Leaflet PUBLIC CONTRACTS IN GERMANY
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Authors: Armin Hantschel / Anna Schlange-Schöningen Tel.: 0049 (0) 89/5116-176 Fax: 0049 (0) 89/5116-663 E-Mail: [email protected]
Orleansstraße 10 – 12 81669 Munich – Germany Homepage: www.abz-bayern.de Creation Date: April 2010
Public Contracts in Germany Every year public contracts worth 360 billion Euros are awarded in the Federal Republic of Germany, while for the EU as a whole the figure is more than 1 trillion Euros. Public contracts are contracts with the public authorities to provide goods or services. They are paid from taxes and charges collected by national and local governments and other public law institutions, in other words from public funds. The contracts cover goods and services in almost all sectors. Contracting entities include all national, regional and local government departments, local authority associations and other public law institutions such as universities, pension insurance institutions, etc. Private law bodies are also included if they are institutions with their own legal personality providing services of general interest and mainly funded or supervised in their performance of the contract by the State, unitary authorities or their public law institutions (e.g. hospitals, publicly-funded theatres, fire brigades, etc.). Contracting entities in the water, energy, transport and telecommunications sectors (known as sectoral contracting entities) are governed by special rules.
Legal bases for public procurement In Germany the legal bases for public procurement are:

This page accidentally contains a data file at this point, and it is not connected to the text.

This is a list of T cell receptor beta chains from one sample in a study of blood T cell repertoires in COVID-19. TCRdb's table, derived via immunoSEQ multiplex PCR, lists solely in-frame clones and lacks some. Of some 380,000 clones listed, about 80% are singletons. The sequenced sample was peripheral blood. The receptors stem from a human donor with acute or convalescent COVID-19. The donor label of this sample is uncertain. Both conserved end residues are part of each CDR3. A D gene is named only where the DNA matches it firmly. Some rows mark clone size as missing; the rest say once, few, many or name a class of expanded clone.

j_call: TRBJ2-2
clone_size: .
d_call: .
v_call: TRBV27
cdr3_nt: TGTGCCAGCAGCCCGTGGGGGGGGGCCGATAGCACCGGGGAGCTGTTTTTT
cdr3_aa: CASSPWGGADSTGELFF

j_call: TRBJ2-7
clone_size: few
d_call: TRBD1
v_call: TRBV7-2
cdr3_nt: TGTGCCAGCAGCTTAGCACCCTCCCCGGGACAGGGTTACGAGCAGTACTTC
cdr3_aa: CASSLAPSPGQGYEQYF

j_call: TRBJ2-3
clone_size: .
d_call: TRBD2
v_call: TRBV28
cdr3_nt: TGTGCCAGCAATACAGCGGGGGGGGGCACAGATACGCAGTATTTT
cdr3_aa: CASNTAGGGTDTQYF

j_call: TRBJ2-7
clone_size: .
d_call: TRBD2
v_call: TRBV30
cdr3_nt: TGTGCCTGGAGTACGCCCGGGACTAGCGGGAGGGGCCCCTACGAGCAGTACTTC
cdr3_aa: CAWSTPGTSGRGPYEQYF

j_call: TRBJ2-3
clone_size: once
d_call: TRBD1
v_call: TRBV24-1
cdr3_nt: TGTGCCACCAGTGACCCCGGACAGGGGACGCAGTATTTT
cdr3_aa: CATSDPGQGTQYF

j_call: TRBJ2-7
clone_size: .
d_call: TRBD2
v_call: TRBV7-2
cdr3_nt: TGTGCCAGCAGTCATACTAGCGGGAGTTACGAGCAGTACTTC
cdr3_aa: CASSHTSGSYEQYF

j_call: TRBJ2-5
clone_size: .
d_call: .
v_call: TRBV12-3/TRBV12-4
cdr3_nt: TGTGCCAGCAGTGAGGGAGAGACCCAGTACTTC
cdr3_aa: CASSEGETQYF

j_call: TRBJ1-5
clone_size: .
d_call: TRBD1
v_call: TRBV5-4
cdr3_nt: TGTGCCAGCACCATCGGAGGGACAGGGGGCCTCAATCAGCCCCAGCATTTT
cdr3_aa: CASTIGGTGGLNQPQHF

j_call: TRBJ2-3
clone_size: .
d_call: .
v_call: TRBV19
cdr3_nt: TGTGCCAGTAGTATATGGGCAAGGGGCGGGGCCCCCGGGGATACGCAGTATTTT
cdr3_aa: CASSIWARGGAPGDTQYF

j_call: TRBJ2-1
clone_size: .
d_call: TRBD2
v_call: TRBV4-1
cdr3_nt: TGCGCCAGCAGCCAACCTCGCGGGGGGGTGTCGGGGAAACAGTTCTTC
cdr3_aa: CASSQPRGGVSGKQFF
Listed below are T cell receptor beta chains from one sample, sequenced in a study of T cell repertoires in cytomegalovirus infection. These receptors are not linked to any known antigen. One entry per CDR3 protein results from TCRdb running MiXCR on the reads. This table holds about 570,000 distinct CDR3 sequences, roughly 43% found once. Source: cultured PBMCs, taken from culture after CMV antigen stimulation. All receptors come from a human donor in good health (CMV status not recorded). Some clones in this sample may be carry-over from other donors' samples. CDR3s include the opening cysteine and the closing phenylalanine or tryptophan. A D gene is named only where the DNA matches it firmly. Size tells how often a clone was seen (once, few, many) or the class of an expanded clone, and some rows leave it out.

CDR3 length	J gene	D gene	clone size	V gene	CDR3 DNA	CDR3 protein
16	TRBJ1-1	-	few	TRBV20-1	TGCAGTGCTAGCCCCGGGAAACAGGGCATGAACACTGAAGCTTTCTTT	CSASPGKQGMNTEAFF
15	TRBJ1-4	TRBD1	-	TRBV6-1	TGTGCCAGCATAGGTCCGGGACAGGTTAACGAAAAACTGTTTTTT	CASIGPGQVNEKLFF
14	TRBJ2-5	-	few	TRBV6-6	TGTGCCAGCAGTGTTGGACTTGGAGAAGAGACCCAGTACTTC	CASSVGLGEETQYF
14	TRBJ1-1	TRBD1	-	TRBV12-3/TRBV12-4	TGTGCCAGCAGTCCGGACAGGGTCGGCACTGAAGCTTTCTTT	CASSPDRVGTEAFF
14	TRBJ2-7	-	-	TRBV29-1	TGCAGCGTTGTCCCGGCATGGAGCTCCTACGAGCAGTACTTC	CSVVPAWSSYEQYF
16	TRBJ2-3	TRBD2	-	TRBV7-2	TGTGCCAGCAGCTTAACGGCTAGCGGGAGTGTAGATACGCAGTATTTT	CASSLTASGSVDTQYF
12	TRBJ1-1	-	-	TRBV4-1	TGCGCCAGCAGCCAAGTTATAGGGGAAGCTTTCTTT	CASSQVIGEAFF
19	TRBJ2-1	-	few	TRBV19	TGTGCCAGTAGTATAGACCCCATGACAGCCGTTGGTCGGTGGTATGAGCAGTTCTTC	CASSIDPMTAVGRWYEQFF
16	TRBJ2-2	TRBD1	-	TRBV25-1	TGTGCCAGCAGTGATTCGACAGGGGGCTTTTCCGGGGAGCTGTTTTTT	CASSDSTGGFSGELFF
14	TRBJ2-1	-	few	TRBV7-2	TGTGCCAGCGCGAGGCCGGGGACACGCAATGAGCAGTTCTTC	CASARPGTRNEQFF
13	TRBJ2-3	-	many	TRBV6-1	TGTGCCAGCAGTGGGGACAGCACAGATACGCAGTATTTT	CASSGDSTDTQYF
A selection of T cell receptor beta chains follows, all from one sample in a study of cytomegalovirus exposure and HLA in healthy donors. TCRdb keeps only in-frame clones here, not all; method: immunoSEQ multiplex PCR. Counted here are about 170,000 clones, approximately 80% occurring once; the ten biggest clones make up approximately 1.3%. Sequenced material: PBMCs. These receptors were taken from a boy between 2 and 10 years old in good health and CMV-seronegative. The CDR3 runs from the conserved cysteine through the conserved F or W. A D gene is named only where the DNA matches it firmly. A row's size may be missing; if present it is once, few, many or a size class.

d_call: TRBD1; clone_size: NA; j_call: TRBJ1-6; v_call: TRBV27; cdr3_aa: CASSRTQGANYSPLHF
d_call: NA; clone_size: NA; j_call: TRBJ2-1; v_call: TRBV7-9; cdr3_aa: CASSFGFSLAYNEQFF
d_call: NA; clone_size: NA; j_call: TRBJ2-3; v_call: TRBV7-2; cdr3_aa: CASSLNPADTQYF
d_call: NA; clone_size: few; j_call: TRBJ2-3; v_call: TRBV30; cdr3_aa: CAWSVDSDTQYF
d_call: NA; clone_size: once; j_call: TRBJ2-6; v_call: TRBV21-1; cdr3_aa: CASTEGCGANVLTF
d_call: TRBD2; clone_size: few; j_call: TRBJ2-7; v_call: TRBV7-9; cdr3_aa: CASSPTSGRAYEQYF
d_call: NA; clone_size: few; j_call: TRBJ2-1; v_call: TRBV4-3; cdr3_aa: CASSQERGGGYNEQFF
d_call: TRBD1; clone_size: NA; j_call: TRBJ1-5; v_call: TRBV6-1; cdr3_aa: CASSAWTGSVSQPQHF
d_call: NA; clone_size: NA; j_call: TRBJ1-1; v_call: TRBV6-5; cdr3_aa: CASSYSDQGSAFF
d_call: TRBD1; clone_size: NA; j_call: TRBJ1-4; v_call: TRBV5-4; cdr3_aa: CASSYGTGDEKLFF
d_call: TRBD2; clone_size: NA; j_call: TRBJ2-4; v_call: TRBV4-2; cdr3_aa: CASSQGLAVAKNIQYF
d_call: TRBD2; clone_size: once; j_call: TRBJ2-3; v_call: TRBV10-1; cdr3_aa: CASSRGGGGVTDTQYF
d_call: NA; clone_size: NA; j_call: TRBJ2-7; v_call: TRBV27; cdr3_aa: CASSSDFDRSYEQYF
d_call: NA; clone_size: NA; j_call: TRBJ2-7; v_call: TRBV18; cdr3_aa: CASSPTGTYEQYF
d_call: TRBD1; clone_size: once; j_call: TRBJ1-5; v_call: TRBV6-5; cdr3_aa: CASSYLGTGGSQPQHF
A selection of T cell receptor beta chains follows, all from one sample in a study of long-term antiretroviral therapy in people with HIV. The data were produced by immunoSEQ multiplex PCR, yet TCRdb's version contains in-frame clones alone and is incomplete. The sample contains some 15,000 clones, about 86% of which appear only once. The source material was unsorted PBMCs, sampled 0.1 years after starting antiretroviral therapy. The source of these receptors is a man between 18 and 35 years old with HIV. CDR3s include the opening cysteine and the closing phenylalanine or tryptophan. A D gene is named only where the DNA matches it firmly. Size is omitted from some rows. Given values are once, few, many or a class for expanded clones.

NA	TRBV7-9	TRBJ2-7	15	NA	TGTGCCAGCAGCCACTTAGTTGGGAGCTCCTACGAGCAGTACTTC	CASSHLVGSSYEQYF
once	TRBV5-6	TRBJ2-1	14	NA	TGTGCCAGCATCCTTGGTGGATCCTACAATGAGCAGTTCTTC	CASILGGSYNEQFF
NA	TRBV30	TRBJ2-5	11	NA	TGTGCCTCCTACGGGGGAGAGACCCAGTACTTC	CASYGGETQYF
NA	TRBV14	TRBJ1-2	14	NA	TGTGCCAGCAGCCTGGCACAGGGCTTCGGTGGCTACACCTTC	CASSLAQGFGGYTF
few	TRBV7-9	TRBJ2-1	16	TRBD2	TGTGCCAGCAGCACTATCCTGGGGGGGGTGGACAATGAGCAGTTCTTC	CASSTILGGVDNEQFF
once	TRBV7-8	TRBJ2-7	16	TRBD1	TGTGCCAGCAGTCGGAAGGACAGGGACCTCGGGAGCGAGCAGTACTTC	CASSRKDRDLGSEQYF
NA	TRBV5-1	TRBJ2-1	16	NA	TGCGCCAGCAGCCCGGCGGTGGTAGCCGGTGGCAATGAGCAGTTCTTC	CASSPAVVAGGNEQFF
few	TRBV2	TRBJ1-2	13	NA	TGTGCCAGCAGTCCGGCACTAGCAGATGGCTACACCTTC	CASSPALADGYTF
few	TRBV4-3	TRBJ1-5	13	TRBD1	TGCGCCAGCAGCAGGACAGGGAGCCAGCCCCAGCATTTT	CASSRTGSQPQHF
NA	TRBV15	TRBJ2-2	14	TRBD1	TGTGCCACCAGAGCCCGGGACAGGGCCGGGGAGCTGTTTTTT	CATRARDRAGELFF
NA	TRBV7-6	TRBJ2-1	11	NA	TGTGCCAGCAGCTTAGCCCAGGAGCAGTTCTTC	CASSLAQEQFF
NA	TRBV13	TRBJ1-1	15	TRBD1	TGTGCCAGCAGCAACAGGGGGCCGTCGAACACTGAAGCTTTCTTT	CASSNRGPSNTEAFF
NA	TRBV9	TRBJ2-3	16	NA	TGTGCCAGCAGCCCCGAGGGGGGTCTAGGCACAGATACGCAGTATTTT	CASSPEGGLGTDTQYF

the Act against Restraints on Competition (Gesetz gegen Wettbewerbsbeschränkungen, GWB); the Regulation on the award of public contracts (Vergabeverordnung, VgV); the contracting rules for the award of public works contracts (Vergabe- und Vertragsordnung für Bauleistungen, VOB), service contracts (Vergabe- und Vertragsordnung für Leistungen, VOL), professional contracts (Vergabeund Vertragsordnung für freiberufliche Leistungen, VOF) and the new Sectoral Regulation (Sektorenverordnung, SektVO); budgetary law;
and various legal provisions at Land level. The national legislation is also shaped by EU requirements. Part 4 of the GWB and the Regulation on the award of public contracts are examples of how EU directives have been transposed into national law. The GWB provides that with contracts worth more than the defined thresholds (currently € 193.000 excluding VAT for goods and services; € 4.845.000 excluding VAT for construction work), public authorities must issue an EU-wide invitation to tender. It also regulates the setting up of Public Procurement Complaint Boards, which provide legal protection for tenderers involved in EU-wide procurement procedures, and it stipulates that contracts must be divided into trade-specific and partial lots in order to protect the interests of small and medium-sized companies (SMEs). The VgV (Regulation on the award of public contracts) and the GWB (Act against Restraints on Competition) require contracting entities to comply with the contracting rules for the award of public contracts above the thresholds, and to
inform all unsuccessful bidders